province the cotton acreage planted this
year Is twice as large as It was last, and,'
In the White Nile province an Increase
of about 1.30(1 acres Is reported.
$300 per acre, and it will then rent for
enough to pay a good Interest on that
sum. Thirty thousand acres at $200 per
acre means $6,000,000, and this, I am as
sured. Is not an overestimate of Its prob
ablo value, If It can be brought under cul
tivation. I mot Mr. Hunt In New York shortly
before I left for Africa. He then hoped
to be in Egypt at the time of my visit, and
asked me to call upon him at his plan
tation. He met with an accident, however,
which kept him In the United States longer
than he had Intended. I asked him some
questions about his plantations then, but
he had little to say. Ho Is modest In
talking about himself, and the information
I have given here Is not from him. I find
that, he has the respect and esteem of
every one here, and the general opinion is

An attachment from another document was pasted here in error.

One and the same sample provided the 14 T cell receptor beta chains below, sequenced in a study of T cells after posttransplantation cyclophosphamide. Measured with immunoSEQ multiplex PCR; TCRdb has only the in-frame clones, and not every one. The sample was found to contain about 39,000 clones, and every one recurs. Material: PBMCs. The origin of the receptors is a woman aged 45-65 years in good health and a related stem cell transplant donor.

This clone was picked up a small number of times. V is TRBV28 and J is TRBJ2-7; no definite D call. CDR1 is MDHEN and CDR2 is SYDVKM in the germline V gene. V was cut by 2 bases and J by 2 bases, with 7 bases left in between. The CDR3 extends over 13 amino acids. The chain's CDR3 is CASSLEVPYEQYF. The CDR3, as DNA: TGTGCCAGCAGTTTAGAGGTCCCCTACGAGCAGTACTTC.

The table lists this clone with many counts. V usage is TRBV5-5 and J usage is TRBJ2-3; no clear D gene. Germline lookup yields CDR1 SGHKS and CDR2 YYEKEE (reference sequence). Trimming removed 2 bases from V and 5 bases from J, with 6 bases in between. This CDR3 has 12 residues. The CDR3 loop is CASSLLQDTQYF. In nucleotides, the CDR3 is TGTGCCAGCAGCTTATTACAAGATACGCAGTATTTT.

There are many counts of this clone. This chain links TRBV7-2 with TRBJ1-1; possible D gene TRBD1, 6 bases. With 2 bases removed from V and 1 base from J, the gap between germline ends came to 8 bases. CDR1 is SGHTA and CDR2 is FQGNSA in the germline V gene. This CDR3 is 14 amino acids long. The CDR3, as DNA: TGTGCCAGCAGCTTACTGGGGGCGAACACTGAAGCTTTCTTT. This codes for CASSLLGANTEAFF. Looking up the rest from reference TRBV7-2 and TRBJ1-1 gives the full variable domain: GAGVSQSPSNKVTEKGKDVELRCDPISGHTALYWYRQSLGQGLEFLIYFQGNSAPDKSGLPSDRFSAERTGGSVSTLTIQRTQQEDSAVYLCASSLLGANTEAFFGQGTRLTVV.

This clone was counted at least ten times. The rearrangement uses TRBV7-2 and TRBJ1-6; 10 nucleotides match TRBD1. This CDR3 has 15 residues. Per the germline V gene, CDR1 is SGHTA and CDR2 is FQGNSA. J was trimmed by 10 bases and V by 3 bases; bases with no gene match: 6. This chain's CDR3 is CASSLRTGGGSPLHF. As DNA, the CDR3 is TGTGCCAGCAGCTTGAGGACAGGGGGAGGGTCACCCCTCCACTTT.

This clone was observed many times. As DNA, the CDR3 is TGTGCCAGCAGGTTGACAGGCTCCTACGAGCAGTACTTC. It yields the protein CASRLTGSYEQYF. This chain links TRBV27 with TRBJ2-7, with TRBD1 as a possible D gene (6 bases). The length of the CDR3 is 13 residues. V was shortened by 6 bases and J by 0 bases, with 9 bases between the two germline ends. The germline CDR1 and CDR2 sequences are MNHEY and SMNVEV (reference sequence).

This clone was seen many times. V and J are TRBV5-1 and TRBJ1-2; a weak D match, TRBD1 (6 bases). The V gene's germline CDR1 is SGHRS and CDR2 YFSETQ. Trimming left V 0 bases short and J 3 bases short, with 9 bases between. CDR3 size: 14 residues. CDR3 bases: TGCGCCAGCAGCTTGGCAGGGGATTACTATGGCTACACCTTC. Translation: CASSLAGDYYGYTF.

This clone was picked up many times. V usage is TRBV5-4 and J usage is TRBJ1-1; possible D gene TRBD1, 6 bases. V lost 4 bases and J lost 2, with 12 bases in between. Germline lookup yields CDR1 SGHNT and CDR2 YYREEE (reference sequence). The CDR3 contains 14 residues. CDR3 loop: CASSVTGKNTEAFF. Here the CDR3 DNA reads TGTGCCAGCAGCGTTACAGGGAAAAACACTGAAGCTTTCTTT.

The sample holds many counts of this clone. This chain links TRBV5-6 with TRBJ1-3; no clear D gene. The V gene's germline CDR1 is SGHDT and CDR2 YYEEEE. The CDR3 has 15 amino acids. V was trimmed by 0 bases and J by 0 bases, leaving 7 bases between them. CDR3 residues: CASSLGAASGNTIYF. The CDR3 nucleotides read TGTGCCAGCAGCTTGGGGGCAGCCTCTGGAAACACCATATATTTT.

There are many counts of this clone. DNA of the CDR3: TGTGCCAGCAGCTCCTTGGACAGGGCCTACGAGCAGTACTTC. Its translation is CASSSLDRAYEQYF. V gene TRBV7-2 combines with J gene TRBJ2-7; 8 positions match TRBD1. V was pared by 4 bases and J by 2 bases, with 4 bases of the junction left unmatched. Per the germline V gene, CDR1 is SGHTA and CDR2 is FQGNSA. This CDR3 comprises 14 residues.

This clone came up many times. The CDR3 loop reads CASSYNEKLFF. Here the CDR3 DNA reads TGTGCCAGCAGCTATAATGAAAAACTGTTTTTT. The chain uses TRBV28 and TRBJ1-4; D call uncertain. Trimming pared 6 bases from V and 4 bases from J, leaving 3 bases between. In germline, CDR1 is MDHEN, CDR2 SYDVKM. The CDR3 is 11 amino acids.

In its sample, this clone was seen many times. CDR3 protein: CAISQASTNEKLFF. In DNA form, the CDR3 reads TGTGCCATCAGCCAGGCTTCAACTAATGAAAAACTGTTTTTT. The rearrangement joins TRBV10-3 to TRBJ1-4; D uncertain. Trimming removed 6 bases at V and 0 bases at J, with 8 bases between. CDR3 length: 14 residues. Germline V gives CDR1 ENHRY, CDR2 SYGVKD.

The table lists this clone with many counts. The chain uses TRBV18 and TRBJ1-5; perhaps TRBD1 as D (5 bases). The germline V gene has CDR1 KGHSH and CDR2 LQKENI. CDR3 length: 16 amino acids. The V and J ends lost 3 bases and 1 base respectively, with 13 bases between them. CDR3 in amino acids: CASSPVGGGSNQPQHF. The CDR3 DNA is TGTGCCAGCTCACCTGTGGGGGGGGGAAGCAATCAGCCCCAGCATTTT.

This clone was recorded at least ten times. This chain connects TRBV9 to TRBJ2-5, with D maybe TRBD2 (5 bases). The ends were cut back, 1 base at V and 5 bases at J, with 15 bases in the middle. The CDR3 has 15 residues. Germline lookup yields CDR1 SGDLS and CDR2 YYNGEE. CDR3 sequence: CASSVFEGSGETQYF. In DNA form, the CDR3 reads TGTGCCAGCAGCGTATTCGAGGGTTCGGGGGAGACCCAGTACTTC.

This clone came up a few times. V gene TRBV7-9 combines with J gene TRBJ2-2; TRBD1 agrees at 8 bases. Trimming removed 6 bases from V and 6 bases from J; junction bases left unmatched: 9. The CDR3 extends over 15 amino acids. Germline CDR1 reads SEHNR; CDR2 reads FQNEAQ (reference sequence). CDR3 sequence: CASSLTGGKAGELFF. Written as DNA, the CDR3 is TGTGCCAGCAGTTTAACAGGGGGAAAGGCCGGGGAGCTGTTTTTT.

that he will succeed. I am told he . Is a
large owner of lands In the suburbs of
Khartum. About three or four years ago
lie bought sltxy aores Just outside the
town, paying $100 or $150 per acre for it.
The total coat was under $10,000. That land
is rapidly Increasing In value, and la said'
to be now worth anywhere from one
quarter to one-half million dollars. Angek)
Capato tells me that he is authorized to
offer Mr. Hunt $200,000 for It as a whole,
but, he adds, Mr. Hunt will probably keep
It and develop It upon his own lines as a
new addition to the city of Khartum.
lived here It contained 600,000 or BOO,-
000 people; and it still covers about
the same space as then, although Its
population Is not more than 70,000. It is a
city of mud huts. There are not a dosen
two-story houses in it, and the place still
looks somewhat like a large native camp.
When I first rode through it I asked my
guide whether the holes in the walls had
not been made by cannon balls at the time
of the battle. He replied, "Why, man,
those are the windows. The houses have
no other wlndowe than those." The huts
are all flat roofed, with drain pipes extend
ing out into the streets, so that the water
pours down the necks of the passersby
when it rains. The stores are mere square
rooms, facing the streets they rent for
a dollar or so a month and everything is
simple and exceedingly cheap.
The government is improving things
gradually. It is making a new plan for
the city and has already laid out many
wide streets. It has taken the sixty acres
which the khalifa had for his special head